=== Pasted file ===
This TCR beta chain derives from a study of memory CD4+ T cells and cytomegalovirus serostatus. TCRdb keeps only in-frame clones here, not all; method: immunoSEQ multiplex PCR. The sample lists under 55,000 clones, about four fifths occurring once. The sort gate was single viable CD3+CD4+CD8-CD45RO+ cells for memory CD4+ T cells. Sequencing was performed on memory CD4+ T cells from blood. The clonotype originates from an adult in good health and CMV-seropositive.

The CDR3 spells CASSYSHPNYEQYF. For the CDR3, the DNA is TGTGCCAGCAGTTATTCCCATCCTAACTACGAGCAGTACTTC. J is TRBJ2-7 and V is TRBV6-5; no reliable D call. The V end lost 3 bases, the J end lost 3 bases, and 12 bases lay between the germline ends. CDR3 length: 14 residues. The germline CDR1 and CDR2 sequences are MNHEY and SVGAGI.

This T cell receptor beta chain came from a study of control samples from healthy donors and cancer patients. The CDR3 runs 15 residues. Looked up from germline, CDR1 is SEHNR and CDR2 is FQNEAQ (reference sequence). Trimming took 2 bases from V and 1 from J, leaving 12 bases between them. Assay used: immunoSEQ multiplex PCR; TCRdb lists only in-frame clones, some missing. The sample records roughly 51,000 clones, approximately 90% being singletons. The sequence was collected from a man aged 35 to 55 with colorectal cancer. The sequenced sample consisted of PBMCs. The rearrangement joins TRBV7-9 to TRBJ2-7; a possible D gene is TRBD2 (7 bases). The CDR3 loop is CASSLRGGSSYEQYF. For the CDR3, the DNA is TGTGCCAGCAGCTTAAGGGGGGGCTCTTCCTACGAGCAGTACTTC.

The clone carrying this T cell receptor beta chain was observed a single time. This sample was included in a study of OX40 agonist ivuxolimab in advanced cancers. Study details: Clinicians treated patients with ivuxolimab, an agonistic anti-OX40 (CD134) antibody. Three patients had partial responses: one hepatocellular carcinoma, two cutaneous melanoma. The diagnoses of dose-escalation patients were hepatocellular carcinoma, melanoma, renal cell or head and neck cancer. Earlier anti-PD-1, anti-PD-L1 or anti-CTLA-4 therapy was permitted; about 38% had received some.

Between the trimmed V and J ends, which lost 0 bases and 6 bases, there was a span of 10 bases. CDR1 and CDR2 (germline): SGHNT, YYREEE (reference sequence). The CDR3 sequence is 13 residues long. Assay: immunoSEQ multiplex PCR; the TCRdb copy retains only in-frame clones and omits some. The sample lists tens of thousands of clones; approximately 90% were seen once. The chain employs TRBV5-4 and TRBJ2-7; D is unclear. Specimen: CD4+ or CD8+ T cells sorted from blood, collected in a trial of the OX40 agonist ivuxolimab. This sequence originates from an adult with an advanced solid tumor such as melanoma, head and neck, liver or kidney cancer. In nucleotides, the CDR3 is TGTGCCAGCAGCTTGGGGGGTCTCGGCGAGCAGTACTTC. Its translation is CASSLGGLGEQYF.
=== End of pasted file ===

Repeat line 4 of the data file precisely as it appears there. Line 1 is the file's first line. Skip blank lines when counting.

The clone carrying this T cell receptor beta chain was observed a single time. This sample was included in a study of OX40 agonist ivuxolimab in advanced cancers. Study details: Clinicians treated patients with ivuxolimab, an agonistic anti-OX40 (CD134) antibody. Three patients had partial responses: one hepatocellular carcinoma, two cutaneous melanoma. The diagnoses of dose-escalation patients were hepatocellular carcinoma, melanoma, renal cell or head and neck cancer. Earlier anti-PD-1, anti-PD-L1 or anti-CTLA-4 therapy was permitted; about 38% had received some.